The next stage was to wire in a decoder. I chose a Lenz Standard+ decoder as being entirely suited to this job. Wiring the red and black wires to the trailing bogie pickups and the black to the small metal plate with that previously mentioned screw on the motor bogie, red to the pickups on the right-hand side (with the motor bogie trailing), completed the first bit. Orange and grey wires were connected to the brush plates on the faceplate circuit board. Another test on the programming track proved it all worked perfectly.

I have left the wires to the directional lights unconnected at present, because I am seriously contemplating replacing them with some bicoloured LEDs. The Lenz decoder has four functions, so can be wired to power the tail lights independently of the headlights.

Anyway, here she is: DB 120-160-7 ready for active service, although she won't meet the lighting standards for safety yet!


P_20190525_164041_vHDR_On by Jeffrey Lynn, on Flickr


P_20190525_164522_vHDR_On by Jeffrey Lynn, on Flickr
 

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This is my BR.120 by ACME in Italy. It's a very smooth runner with controlable cab lighting, bright headlights, and very good detailing.

I have installed an ESU 21 pin sound decoder that works very well with this model.









 

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Another recent purchase is this Roco Ã-BB 1014, a sister locomotive to the 1822 Brenner Loks. This is also a smooth and silent runner, but the headlights are so dim and tiny you can't tell if they are on or off under strong room lighting. Since there is no sound file available for this locomotive, I opted for a Viessmann standard NEM652 decoder. The highlight of this decoder is the extremely smooth and slow stopping and starting the decoder provides. The stopping distance is incredible.









 

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QUOTE (Michael Carter @ 8 Jul 2019, 21:12) <{POST_SNAPBACK}>This is my BR.120 by ACME in Italy. It's a very smooth runner with controlable cab lighting, bright headlights, and very good detailing.

I have installed an ESU 21 pin sound decoder that works very well with this model.

I have an ACME DSB EA electric loco on pre-order. I have no experience at all with this brand, so it was nice to read that your 120 runs well and appears to be a high quality product.
 

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I had none either before this purchase but they are a quality brand I've found out. Detailing is very good; rivet-counter quality actually.

Looking forward to seeing your new locomotive.
 

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QUOTE (Michael Carter @ 9 Jul 2019, 10:06) <{POST_SNAPBACK}>I had none either before this purchase but they are a quality brand I've found out. Detailing is very good; rivet-counter quality actually.

Looking forward to seeing your new locomotive.

Thanks, Michael. It may be a while as it isn't supposed to come until the 4th quarter of this year. I'm not sure how reliable ACME's delivery dates are, though. I will certainly post photos of it when it arrives.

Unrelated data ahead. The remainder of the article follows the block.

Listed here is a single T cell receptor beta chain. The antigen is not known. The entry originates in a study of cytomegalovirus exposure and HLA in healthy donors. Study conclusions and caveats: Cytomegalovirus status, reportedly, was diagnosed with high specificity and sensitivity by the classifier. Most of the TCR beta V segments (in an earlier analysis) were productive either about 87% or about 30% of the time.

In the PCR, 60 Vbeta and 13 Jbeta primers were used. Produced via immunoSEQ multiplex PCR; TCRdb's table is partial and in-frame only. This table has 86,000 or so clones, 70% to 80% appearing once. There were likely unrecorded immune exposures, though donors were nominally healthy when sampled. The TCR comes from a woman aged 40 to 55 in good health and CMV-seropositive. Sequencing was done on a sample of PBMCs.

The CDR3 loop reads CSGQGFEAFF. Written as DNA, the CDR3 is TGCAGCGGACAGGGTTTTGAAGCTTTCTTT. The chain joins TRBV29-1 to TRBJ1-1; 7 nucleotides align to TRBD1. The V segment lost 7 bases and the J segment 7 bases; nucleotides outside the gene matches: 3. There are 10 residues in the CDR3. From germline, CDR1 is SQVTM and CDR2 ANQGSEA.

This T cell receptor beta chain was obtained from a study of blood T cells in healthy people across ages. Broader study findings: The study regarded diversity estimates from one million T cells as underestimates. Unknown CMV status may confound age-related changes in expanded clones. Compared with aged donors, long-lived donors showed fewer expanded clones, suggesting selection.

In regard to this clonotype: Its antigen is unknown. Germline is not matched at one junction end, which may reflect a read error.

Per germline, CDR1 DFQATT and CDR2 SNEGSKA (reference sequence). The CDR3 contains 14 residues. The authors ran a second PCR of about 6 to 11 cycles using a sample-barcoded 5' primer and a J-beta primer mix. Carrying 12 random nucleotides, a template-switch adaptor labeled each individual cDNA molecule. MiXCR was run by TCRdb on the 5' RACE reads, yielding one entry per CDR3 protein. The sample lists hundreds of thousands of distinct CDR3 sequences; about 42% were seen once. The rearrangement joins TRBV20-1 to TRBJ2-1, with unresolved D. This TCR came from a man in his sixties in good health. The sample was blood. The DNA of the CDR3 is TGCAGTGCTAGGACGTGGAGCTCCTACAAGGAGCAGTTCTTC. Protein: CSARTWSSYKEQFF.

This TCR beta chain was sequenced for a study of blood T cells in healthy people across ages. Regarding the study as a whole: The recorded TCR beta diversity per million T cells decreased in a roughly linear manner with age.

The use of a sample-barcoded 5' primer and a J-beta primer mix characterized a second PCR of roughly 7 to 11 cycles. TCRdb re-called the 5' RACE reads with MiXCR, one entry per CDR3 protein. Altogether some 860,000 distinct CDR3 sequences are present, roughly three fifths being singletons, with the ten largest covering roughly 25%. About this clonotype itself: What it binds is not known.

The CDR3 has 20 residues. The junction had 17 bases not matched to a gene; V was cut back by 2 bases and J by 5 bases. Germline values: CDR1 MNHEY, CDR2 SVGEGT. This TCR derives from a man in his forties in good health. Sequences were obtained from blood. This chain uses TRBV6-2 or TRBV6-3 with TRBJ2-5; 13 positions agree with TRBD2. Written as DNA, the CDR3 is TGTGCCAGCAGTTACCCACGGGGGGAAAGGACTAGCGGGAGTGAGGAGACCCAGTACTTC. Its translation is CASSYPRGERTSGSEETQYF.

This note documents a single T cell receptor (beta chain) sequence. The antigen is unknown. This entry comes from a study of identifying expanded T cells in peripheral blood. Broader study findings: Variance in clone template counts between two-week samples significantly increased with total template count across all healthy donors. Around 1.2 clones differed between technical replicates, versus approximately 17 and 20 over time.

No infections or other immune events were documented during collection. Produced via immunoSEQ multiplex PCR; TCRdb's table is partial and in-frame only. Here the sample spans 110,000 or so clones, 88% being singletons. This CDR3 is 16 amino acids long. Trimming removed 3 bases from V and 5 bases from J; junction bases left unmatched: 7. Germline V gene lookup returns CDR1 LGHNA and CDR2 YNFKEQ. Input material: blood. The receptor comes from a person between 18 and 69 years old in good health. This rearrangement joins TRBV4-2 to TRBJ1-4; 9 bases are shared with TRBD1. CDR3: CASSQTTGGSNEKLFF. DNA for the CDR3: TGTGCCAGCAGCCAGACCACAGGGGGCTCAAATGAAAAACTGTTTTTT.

In the meantime, I have a couple more DB locos on the way: an ultra-cheap Piko BR 218 (I know it is a very basic model), and a second-hand Roco BR 151, which may or may not be DCC-ready, but looks to be a good quality model. I don't think it will be too hard to convert the 151 to DCC even if it doesn't have a socket.
 

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I bought a Roco Br.111 on consignment from Reynauld's in the States. It is probably the same drivetrain as your 151 and it too is a smooth runner. My Br.111 had the eight-pin NEM 652 socket so I popped an ESU decoder in it. It performs really well.

You might want to get a new set of tyres for it. Mine threw one about six months after arrival. No telling how old it was.

 

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I do occasionally look in here and admire the various HO pieces. (I get my hands-on fix with continental - mainly Dutch - relatives who
have a fair number of rail enthusiasts among them. In one cousin's home we sit on old locomotive buffers as stools from which to
operate the layout. He needed a specially strengthened floor, I need to pay attention to avoid serious bruises to knees and toes.)

I am very happy that RTR OO has acquired so much from HO technique now that production is in China. It was a long time coming, but
very welcome now it is available. Still lagging well behind the maximum refinement that HO can offer, but so much better than what we
had just 20 years ago, on which:

QUOTE (Allegheny1600 @ 25 Mar 2019, 13:56) <{POST_SNAPBACK}>Isn't it amazing that with a Lokprogrammer and a suitable decoder, you can download whichever sounds you wish for a vast array of
different locos?

All except British ones, of course!

This REALLY annoys me - that EU, US, World loco sounds are available freely yet British ones are not...
It's a function of a less mature market for this product. DCC didn't 'take off' in the UK until circa 2005 by my estimation. Until then it
was strictly individual enthusiasts finding their own way. Then came general provision of decoder sockets, decoder fitted and DCC sound
fitted locos. The business is squeezing every penny out of DCC sound while the good times last. What it needs is enthusiasts for sound
to start creating projects and making them available. (Actually I am happy they are not, give me the sound of metal wheels on rails, and